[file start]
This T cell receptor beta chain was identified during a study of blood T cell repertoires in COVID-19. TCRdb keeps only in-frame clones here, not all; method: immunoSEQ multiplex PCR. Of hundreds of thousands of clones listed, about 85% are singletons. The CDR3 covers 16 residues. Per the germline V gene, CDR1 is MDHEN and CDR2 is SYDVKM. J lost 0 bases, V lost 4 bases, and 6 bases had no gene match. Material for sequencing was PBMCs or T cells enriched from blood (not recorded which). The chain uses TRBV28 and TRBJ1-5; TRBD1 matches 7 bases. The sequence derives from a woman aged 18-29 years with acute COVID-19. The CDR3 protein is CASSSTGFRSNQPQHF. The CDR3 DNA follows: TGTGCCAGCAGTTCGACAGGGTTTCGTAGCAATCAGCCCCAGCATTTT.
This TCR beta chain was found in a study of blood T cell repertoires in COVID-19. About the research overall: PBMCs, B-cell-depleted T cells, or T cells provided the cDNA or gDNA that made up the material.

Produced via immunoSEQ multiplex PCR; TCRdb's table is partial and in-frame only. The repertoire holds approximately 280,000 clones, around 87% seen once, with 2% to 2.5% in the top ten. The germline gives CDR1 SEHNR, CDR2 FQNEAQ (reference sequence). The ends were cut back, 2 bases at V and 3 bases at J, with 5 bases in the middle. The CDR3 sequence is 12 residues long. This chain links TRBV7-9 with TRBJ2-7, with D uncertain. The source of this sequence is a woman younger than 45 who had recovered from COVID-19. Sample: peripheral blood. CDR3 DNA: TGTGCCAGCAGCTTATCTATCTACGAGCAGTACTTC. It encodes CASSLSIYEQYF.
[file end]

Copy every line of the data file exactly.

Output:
This T cell receptor beta chain was identified during a study of blood T cell repertoires in COVID-19. TCRdb keeps only in-frame clones here, not all; method: immunoSEQ multiplex PCR. Of hundreds of thousands of clones listed, about 85% are singletons. The CDR3 covers 16 residues. Per the germline V gene, CDR1 is MDHEN and CDR2 is SYDVKM. J lost 0 bases, V lost 4 bases, and 6 bases had no gene match. Material for sequencing was PBMCs or T cells enriched from blood (not recorded which). The chain uses TRBV28 and TRBJ1-5; TRBD1 matches 7 bases. The sequence derives from a woman aged 18-29 years with acute COVID-19. The CDR3 protein is CASSSTGFRSNQPQHF. The CDR3 DNA follows: TGTGCCAGCAGTTCGACAGGGTTTCGTAGCAATCAGCCCCAGCATTTT.
This TCR beta chain was found in a study of blood T cell repertoires in COVID-19. About the research overall: PBMCs, B-cell-depleted T cells, or T cells provided the cDNA or gDNA that made up the material.

Produced via immunoSEQ multiplex PCR; TCRdb's table is partial and in-frame only. The repertoire holds approximately 280,000 clones, around 87% seen once, with 2% to 2.5% in the top ten. The germline gives CDR1 SEHNR, CDR2 FQNEAQ (reference sequence). The ends were cut back, 2 bases at V and 3 bases at J, with 5 bases in the middle. The CDR3 sequence is 12 residues long. This chain links TRBV7-9 with TRBJ2-7, with D uncertain. The source of this sequence is a woman younger than 45 who had recovered from COVID-19. Sample: peripheral blood. CDR3 DNA: TGTGCCAGCAGCTTATCTATCTACGAGCAGTACTTC. It encodes CASSLSIYEQYF.